The primary backend and authentication works as a Ruby on Rails application running a few gems which I’ll explain below. The Rails app runs on Heroku and uses the Heroku Postgres and Redis hosted services. While this is a costlier way to operate (especially because I have free credits in two different hosting providers), the convenience really makes a difference. It’s easy to deploy, manage credentials, and spin up/down workers.

For authentication management, I use the ruby gem Devise. Devise is a familiar gem for any Rails developer that needs any kind of user profile/authentication system. In my case, the Devise instance is setup with a User model, but all the views and business logic is triggered with a token based REST api. This was tricker to get setup than expected, but eventually became the most flexible way to control user activity.

For image uploads, I use the ruby gem Shrine. Shrine is a modern implementation of some other common image management gems like Carrierwave, Paperclip, and Refile. The Shrine gem plugs into Amazon’s S3 and creates a simple means of caching image display formats for easy use.

For worker management, I use the ruby gem Sidekiq, which is a Redis job manager. Sidekiq handles all of my asynchronous actions, of which there are many.

Finally, for location related actions, I use the ruby gem Geocoder. Geocoder hooks into the Microsoft Bing location API to do reverse geocoding. This means taking a latitude and longitude point, and inferring a address.

Overall, the Ruby application handles all of the business logic for creating users, saving images, managing locations, and aggregating all of the information for the iOS frontend to display. All of this happens using various api endpoints that communicate with JSON.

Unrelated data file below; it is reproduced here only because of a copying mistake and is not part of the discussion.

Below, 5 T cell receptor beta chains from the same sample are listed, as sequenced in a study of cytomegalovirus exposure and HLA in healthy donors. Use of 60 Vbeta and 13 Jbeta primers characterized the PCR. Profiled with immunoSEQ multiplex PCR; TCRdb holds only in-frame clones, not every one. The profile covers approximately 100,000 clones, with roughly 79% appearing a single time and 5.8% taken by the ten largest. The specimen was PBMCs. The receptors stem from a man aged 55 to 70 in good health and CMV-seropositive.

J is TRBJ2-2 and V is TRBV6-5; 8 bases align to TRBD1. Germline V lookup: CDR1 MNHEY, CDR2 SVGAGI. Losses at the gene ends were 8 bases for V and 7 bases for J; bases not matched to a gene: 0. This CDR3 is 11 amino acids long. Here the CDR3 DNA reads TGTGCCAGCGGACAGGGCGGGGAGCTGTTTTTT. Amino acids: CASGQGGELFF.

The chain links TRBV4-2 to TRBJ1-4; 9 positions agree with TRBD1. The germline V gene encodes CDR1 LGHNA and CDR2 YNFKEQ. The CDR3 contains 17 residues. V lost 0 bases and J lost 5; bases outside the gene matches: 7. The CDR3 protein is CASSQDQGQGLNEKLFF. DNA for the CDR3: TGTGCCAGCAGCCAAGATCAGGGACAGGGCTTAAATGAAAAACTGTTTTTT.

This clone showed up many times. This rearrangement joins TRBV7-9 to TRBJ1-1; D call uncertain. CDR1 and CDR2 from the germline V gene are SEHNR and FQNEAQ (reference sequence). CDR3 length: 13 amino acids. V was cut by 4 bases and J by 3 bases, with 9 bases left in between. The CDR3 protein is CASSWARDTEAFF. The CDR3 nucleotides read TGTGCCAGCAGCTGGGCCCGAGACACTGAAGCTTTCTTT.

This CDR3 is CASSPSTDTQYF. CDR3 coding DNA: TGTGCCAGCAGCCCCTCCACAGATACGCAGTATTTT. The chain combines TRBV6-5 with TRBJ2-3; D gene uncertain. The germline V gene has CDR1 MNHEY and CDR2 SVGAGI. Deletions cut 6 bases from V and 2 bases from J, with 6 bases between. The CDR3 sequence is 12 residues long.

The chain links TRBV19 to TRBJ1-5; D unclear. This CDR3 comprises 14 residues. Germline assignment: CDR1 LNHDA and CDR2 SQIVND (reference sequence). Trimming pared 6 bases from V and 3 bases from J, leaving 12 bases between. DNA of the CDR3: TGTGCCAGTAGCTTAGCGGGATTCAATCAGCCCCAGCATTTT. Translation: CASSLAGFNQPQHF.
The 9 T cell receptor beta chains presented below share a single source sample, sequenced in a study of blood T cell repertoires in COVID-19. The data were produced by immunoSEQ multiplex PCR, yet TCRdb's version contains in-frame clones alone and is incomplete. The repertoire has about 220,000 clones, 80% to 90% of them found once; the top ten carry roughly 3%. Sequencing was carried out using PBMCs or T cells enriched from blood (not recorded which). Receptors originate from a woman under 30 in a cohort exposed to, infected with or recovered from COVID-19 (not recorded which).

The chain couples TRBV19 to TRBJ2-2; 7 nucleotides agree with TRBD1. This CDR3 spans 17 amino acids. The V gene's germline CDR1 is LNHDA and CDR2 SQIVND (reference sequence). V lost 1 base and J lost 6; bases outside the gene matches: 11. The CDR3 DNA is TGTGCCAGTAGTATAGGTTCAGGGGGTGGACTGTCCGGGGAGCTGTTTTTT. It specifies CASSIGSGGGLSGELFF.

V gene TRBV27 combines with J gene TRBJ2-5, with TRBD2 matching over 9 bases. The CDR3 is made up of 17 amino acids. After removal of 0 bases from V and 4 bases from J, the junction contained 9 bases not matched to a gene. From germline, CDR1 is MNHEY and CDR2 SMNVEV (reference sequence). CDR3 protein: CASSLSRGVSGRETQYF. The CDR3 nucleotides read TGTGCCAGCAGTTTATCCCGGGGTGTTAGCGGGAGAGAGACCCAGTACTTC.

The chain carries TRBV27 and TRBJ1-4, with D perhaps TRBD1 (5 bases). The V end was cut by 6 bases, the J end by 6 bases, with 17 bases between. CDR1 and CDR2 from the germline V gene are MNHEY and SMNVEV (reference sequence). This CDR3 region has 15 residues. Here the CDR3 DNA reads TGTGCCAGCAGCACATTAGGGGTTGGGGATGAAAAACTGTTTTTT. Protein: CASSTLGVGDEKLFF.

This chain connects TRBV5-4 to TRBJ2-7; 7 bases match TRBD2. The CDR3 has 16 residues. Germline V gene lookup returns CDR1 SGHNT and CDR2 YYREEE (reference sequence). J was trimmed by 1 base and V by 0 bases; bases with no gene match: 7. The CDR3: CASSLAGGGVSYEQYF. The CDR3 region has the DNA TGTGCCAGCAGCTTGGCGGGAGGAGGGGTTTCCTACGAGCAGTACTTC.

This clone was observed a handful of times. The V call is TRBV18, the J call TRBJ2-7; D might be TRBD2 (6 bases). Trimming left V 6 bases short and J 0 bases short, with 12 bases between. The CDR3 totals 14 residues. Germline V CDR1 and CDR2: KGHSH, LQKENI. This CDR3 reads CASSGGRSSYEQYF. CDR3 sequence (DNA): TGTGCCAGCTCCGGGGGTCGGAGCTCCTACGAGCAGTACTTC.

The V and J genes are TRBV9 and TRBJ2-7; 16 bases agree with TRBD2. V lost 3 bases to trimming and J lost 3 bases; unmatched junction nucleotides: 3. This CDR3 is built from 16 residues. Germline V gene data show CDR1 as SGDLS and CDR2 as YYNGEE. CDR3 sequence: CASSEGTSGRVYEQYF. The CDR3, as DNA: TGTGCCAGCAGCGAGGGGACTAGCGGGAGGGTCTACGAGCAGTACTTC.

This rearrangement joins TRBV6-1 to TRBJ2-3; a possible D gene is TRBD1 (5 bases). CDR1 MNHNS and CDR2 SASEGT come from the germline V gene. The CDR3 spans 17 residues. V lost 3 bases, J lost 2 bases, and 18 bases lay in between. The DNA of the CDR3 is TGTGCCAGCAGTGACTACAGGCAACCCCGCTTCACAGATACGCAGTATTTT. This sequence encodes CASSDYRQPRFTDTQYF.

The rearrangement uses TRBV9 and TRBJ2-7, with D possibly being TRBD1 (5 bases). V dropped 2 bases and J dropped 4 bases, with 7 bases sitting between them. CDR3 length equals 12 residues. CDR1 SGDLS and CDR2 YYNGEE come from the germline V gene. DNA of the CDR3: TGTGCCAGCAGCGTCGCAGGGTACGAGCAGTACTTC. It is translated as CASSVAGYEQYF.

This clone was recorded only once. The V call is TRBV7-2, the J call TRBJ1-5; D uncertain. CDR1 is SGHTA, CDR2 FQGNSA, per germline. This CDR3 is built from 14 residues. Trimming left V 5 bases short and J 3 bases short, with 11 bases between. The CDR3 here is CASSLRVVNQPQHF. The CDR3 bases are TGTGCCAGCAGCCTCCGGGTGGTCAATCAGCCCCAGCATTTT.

The Public Art app provides a way for any individual to view street art images nearby. This is accomplished by surfacing images that are geotagged with a longitude and latitude point. The images are gathered by user uploads, which are few, and scraping Instagram, which provides many.

The current method of dealing with this is very fragile and will be updated accordingly.

I have created a series of scripts that use a major image uploading platform as a datasource for discovering new images. I use the user generated categorization system to identify content that may be associated to street art or graffiti, and index the content that is associated with location metadata.

To manage the scraping process, I use a python script that manages rate-limits to the image service. The python script runs as a linux process on my server and stores images in the file system. Once the image and the post metadata is downloaded, the script does a second server request for the location details. The location is stored on the image as an ID and requires a second lookup to get the corresponding coordinates.

The downloaded images are uploaded to the Rails application and indexed accordingly through a second python script that runs in a Python Notebook. This is very unusual for any python developer, but surprisingly works very well.

I have a Jupyter server running on my linux machine that iterates through the scraped images, uploads them to the Public Art backend server, then prepares the location metadata and updates the corresponding images.

Machine Learning

Originally this project was meant to have more of a machine learning component, but getting all the other parts right has been priority. I’ll be doing some stuff related to search and object detection soon. I’ll also be using more model evaluation to handle flagging content that isn’t machine learning.


I’ve been doing some additional experiments with ads and promotion which I’ll write about some other time.